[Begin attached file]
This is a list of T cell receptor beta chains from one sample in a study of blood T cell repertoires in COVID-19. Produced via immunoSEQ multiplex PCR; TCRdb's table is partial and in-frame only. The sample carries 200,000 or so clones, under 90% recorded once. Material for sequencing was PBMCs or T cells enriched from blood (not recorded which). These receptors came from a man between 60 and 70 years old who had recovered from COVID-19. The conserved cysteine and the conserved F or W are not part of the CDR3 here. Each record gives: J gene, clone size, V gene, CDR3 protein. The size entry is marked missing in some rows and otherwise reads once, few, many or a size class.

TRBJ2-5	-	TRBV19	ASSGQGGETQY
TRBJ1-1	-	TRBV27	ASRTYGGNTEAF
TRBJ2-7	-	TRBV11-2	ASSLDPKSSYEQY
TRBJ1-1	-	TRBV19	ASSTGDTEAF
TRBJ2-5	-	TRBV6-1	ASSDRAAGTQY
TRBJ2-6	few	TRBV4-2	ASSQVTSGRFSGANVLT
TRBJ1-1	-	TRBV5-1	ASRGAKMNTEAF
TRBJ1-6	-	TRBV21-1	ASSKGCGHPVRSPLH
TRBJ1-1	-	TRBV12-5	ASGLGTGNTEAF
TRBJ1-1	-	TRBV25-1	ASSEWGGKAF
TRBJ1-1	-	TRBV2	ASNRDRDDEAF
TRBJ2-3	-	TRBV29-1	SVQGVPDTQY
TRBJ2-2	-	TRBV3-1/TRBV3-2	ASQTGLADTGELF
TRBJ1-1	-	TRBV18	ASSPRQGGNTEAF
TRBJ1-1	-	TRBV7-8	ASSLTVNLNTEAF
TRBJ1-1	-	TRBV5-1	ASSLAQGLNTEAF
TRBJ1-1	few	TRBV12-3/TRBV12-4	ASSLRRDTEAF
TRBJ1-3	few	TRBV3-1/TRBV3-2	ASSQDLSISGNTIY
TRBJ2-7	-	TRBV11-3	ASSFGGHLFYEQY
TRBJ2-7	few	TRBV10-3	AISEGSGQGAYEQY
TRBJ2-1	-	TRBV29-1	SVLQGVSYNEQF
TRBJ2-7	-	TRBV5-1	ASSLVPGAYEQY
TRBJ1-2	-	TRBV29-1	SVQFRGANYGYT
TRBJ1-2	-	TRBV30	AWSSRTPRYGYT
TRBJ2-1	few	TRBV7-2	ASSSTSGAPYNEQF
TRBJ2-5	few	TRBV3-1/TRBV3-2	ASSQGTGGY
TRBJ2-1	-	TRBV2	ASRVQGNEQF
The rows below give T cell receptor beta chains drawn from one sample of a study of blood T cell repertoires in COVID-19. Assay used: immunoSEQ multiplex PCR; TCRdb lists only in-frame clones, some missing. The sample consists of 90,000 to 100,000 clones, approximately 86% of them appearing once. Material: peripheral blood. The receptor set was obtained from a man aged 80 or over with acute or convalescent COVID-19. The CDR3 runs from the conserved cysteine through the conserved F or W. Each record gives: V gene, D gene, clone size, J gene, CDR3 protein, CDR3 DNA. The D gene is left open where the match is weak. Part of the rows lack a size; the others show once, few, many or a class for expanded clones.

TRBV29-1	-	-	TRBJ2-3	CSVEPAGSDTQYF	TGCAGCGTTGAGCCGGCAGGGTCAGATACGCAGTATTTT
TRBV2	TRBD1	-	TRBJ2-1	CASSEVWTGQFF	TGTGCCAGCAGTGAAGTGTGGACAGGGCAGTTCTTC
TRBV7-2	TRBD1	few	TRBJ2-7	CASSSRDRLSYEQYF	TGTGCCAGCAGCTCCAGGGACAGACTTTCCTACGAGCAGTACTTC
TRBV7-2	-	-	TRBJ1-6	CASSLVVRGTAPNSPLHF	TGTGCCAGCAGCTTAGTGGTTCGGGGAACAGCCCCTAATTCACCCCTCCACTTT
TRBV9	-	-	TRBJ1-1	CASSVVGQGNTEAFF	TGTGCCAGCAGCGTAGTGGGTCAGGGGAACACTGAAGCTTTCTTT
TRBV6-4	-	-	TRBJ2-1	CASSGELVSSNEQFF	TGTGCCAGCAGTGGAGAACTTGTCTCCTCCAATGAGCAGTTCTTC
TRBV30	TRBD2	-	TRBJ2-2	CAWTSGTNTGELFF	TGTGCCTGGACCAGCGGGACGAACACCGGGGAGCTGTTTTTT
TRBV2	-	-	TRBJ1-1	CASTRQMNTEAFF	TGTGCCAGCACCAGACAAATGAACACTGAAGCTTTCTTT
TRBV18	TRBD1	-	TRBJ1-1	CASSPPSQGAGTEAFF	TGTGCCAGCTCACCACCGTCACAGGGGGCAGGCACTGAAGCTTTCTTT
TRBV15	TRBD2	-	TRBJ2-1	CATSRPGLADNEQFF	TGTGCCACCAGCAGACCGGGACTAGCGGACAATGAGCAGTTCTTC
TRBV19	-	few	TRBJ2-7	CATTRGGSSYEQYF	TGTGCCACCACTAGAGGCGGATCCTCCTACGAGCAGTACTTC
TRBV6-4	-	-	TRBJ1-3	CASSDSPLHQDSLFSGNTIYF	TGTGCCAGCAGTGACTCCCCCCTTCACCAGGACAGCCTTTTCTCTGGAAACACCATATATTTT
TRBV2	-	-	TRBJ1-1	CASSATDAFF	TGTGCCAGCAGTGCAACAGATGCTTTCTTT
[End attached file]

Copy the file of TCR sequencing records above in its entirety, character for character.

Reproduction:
This is a list of T cell receptor beta chains from one sample in a study of blood T cell repertoires in COVID-19. Produced via immunoSEQ multiplex PCR; TCRdb's table is partial and in-frame only. The sample carries 200,000 or so clones, under 90% recorded once. Material for sequencing was PBMCs or T cells enriched from blood (not recorded which). These receptors came from a man between 60 and 70 years old who had recovered from COVID-19. The conserved cysteine and the conserved F or W are not part of the CDR3 here. Each record gives: J gene, clone size, V gene, CDR3 protein. The size entry is marked missing in some rows and otherwise reads once, few, many or a size class.

TRBJ2-5	-	TRBV19	ASSGQGGETQY
TRBJ1-1	-	TRBV27	ASRTYGGNTEAF
TRBJ2-7	-	TRBV11-2	ASSLDPKSSYEQY
TRBJ1-1	-	TRBV19	ASSTGDTEAF
TRBJ2-5	-	TRBV6-1	ASSDRAAGTQY
TRBJ2-6	few	TRBV4-2	ASSQVTSGRFSGANVLT
TRBJ1-1	-	TRBV5-1	ASRGAKMNTEAF
TRBJ1-6	-	TRBV21-1	ASSKGCGHPVRSPLH
TRBJ1-1	-	TRBV12-5	ASGLGTGNTEAF
TRBJ1-1	-	TRBV25-1	ASSEWGGKAF
TRBJ1-1	-	TRBV2	ASNRDRDDEAF
TRBJ2-3	-	TRBV29-1	SVQGVPDTQY
TRBJ2-2	-	TRBV3-1/TRBV3-2	ASQTGLADTGELF
TRBJ1-1	-	TRBV18	ASSPRQGGNTEAF
TRBJ1-1	-	TRBV7-8	ASSLTVNLNTEAF
TRBJ1-1	-	TRBV5-1	ASSLAQGLNTEAF
TRBJ1-1	few	TRBV12-3/TRBV12-4	ASSLRRDTEAF
TRBJ1-3	few	TRBV3-1/TRBV3-2	ASSQDLSISGNTIY
TRBJ2-7	-	TRBV11-3	ASSFGGHLFYEQY
TRBJ2-7	few	TRBV10-3	AISEGSGQGAYEQY
TRBJ2-1	-	TRBV29-1	SVLQGVSYNEQF
TRBJ2-7	-	TRBV5-1	ASSLVPGAYEQY
TRBJ1-2	-	TRBV29-1	SVQFRGANYGYT
TRBJ1-2	-	TRBV30	AWSSRTPRYGYT
TRBJ2-1	few	TRBV7-2	ASSSTSGAPYNEQF
TRBJ2-5	few	TRBV3-1/TRBV3-2	ASSQGTGGY
TRBJ2-1	-	TRBV2	ASRVQGNEQF
The rows below give T cell receptor beta chains drawn from one sample of a study of blood T cell repertoires in COVID-19. Assay used: immunoSEQ multiplex PCR; TCRdb lists only in-frame clones, some missing. The sample consists of 90,000 to 100,000 clones, approximately 86% of them appearing once. Material: peripheral blood. The receptor set was obtained from a man aged 80 or over with acute or convalescent COVID-19. The CDR3 runs from the conserved cysteine through the conserved F or W. Each record gives: V gene, D gene, clone size, J gene, CDR3 protein, CDR3 DNA. The D gene is left open where the match is weak. Part of the rows lack a size; the others show once, few, many or a class for expanded clones.

TRBV29-1	-	-	TRBJ2-3	CSVEPAGSDTQYF	TGCAGCGTTGAGCCGGCAGGGTCAGATACGCAGTATTTT
TRBV2	TRBD1	-	TRBJ2-1	CASSEVWTGQFF	TGTGCCAGCAGTGAAGTGTGGACAGGGCAGTTCTTC
TRBV7-2	TRBD1	few	TRBJ2-7	CASSSRDRLSYEQYF	TGTGCCAGCAGCTCCAGGGACAGACTTTCCTACGAGCAGTACTTC
TRBV7-2	-	-	TRBJ1-6	CASSLVVRGTAPNSPLHF	TGTGCCAGCAGCTTAGTGGTTCGGGGAACAGCCCCTAATTCACCCCTCCACTTT
TRBV9	-	-	TRBJ1-1	CASSVVGQGNTEAFF	TGTGCCAGCAGCGTAGTGGGTCAGGGGAACACTGAAGCTTTCTTT
TRBV6-4	-	-	TRBJ2-1	CASSGELVSSNEQFF	TGTGCCAGCAGTGGAGAACTTGTCTCCTCCAATGAGCAGTTCTTC
TRBV30	TRBD2	-	TRBJ2-2	CAWTSGTNTGELFF	TGTGCCTGGACCAGCGGGACGAACACCGGGGAGCTGTTTTTT
TRBV2	-	-	TRBJ1-1	CASTRQMNTEAFF	TGTGCCAGCACCAGACAAATGAACACTGAAGCTTTCTTT
TRBV18	TRBD1	-	TRBJ1-1	CASSPPSQGAGTEAFF	TGTGCCAGCTCACCACCGTCACAGGGGGCAGGCACTGAAGCTTTCTTT
TRBV15	TRBD2	-	TRBJ2-1	CATSRPGLADNEQFF	TGTGCCACCAGCAGACCGGGACTAGCGGACAATGAGCAGTTCTTC
TRBV19	-	few	TRBJ2-7	CATTRGGSSYEQYF	TGTGCCACCACTAGAGGCGGATCCTCCTACGAGCAGTACTTC
TRBV6-4	-	-	TRBJ1-3	CASSDSPLHQDSLFSGNTIYF	TGTGCCAGCAGTGACTCCCCCCTTCACCAGGACAGCCTTTTCTCTGGAAACACCATATATTTT
TRBV2	-	-	TRBJ1-1	CASSATDAFF	TGTGCCAGCAGTGCAACAGATGCTTTCTTT